When things get ugly
Myth – authors always have input on their covers. When I sold my first book in 1993 (yes, I am that old), I had no idea what the process was when it came to covers. Harlequin sent me something called an Art Fact Sheet and it was about ten pages long. It asked questions like the color and style of hair for the hero and heroine; the location backdrop; 3 suggested scenes for the cover (turns out that was a waste of time – they never once used the scenes I painstakingly wrote out on the sheet); a synopsis; clothing and a bunch of other details, large and small. And FYI, I did them on a typewriter, and since I can’t type, I dreaded the Art Fact Sheet. Now this process is done online.
Then about 30 days (if I was lucky) before the book was released I could suggest something called an Iris and that is a color image of the cover flat. Or in some cases, I’d get the cover flat directly from my editor. That was the first time I saw the cover. On more than once occasion I loathed the cover. But with Harlequin there are no changes. They publish something like 177 titles a month worldwide so they aren’t going to stop the presses because Rhonda (or Kelsey Roberts as the case may be) wasn’t happy with her cover.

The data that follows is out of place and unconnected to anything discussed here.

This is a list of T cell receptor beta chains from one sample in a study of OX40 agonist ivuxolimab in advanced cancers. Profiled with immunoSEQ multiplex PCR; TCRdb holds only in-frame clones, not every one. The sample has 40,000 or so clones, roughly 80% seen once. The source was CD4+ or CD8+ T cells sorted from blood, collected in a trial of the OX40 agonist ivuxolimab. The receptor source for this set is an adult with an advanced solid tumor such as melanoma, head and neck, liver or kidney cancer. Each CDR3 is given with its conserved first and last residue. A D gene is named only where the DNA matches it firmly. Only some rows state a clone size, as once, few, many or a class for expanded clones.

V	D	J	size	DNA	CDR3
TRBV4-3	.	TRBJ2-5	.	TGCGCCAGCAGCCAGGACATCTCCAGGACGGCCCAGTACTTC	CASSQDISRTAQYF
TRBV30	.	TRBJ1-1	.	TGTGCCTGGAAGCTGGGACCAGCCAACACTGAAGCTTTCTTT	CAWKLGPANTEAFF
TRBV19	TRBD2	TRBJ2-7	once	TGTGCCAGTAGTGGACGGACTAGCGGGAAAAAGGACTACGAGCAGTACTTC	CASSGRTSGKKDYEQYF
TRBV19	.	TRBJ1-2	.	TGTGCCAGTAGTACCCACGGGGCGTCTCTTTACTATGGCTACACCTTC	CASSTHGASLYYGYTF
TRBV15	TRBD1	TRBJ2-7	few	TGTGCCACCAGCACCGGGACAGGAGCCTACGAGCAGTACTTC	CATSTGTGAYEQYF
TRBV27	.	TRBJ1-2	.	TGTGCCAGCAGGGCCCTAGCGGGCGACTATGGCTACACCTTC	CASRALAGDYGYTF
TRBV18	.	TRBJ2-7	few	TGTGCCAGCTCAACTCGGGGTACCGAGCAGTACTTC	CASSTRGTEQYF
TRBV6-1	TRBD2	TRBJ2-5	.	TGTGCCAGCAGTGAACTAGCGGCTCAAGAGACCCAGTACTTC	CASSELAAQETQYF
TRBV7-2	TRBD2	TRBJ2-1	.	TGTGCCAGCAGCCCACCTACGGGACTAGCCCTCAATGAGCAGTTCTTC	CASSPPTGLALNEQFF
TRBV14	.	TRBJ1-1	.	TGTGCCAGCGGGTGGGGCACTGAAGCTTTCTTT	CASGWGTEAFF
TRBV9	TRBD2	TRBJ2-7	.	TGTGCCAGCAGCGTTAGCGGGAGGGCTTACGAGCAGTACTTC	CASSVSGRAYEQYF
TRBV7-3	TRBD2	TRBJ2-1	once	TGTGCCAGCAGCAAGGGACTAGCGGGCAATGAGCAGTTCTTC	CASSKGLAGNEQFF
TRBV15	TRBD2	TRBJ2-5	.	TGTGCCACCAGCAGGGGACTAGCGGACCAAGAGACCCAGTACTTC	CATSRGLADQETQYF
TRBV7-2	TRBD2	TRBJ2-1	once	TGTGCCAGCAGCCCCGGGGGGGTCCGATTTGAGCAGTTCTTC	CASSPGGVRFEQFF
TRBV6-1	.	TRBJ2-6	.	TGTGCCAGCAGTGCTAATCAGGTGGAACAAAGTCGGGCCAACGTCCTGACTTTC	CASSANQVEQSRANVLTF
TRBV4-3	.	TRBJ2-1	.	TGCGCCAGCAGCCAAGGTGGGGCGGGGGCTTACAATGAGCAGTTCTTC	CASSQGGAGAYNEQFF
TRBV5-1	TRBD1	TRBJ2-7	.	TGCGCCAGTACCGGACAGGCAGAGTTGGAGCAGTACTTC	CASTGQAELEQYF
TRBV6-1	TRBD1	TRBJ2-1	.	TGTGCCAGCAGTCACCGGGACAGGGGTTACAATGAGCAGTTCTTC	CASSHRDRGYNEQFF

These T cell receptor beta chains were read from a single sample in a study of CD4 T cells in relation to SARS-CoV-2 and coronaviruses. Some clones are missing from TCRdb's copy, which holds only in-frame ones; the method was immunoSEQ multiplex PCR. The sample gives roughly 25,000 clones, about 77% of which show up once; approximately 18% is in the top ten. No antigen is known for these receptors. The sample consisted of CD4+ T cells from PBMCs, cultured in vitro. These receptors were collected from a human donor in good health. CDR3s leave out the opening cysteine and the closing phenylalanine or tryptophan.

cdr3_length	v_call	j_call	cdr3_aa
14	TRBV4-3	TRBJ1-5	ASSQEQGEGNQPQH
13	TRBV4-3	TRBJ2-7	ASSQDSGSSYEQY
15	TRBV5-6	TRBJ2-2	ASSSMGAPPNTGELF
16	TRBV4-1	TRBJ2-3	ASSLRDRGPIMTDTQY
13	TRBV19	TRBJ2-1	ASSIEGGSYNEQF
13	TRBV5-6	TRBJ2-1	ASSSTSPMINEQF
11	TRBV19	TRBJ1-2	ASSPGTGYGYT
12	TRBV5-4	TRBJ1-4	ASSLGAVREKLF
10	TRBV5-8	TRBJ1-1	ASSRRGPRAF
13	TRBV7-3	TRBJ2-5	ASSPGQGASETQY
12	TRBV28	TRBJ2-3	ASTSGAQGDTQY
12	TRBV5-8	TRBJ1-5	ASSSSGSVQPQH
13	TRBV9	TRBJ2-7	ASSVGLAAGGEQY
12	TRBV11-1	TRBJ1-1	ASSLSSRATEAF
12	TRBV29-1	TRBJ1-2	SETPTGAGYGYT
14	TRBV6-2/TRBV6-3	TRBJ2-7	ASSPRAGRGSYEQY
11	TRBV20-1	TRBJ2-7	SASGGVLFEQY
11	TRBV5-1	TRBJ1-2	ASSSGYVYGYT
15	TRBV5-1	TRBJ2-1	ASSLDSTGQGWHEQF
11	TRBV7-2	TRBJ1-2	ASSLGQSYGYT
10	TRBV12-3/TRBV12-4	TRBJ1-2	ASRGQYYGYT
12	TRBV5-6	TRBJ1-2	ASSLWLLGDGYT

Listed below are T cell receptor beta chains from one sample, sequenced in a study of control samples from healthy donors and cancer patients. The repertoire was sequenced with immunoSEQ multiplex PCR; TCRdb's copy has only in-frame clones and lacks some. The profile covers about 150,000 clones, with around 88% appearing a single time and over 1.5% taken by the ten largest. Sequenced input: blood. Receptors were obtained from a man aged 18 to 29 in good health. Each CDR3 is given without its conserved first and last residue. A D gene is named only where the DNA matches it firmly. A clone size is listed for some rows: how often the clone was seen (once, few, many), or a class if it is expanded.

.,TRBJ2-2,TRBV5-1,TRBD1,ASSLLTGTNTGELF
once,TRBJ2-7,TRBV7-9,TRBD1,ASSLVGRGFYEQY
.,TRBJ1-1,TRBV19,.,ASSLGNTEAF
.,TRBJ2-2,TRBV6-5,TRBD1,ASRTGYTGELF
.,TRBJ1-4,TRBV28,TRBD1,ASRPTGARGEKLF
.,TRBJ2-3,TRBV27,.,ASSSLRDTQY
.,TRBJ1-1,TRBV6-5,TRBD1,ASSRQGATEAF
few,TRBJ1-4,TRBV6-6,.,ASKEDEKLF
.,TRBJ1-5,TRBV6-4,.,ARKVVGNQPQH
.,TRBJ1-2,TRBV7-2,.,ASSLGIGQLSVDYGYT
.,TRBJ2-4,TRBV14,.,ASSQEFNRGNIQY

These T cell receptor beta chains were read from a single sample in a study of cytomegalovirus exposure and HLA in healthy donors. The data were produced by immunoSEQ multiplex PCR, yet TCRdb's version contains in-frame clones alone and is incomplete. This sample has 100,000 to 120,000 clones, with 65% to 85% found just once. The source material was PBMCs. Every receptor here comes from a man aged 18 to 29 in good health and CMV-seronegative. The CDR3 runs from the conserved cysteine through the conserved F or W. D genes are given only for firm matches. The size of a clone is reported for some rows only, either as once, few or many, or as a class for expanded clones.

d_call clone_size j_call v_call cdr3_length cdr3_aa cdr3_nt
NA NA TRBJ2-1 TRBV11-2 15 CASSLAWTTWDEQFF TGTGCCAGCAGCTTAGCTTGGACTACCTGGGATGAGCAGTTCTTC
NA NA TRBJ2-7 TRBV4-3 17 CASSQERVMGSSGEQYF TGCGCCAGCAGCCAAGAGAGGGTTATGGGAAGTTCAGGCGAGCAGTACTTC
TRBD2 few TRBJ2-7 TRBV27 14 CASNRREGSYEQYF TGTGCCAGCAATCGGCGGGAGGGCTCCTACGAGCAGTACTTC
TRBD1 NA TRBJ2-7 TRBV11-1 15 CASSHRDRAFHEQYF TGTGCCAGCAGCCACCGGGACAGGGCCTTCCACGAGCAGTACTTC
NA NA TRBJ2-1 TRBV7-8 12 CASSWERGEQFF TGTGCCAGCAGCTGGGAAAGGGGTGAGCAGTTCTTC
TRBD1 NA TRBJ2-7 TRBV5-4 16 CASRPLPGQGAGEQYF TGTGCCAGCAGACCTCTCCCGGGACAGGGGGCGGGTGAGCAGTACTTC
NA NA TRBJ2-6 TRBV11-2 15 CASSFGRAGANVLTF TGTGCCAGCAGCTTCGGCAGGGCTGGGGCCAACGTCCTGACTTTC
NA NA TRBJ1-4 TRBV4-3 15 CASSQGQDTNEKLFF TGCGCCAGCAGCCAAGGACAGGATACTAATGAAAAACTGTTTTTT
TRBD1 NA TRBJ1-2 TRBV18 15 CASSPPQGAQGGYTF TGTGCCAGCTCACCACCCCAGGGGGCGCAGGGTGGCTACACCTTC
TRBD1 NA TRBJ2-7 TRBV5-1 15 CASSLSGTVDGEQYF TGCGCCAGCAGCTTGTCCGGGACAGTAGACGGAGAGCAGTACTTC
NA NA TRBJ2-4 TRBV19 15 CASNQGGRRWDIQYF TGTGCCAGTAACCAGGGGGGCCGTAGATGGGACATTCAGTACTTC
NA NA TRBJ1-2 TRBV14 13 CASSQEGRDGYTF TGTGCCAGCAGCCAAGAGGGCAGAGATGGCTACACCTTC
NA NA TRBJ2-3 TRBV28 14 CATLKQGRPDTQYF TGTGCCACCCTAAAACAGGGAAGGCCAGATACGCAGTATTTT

So what did I do? Lie. I’d always tell my editor the cover was fine or sometimes I’d lie and say I loved it. I did have one editor who would call me and say, “I’ve seen the cover and you’re going to hate it.” Which brings me to another myth at Harlequin – editors have almost no clue or say regarding the covers. They are created in a different country and usually the editor is seeing the cover at the last moment as well. There have been times when I didn’t see the cover until I walked into the store and the book was on the shelf. I think it served me well to keep my mouth shut. Of my dozens of Harlequin covers, the one I hate the most is from a book titled Handsome as Sin. Only problem? The guy is ugly as sh-t. I actually had people attend a book signing and refuse to buy it based on the hero’s appearance on the cover. Here’s a peek:
Then I did an anthology for Random House and that wasn’t much better. They did send us the cover, ask for our input, and then ignored all of us. Red Hot Santa looks like his back is covered in tumors.
Then I found Mecca. When I moved to Simon & Schuster I had a completely different experience. We actually had cover consultations and I was encouraged to share my thoughts. And if I didn’t like the cover, they made changes. They also did branding – utilizing an element, in my case a skull, in all the covers. What a joy it was to know I was part of the process.
So my advice? When you have to – lie. Better not to be labeled a problem author than gripe about a cover that’s already set in stone. And if you’re lucky enough to have a say in the matter, be conciliatory.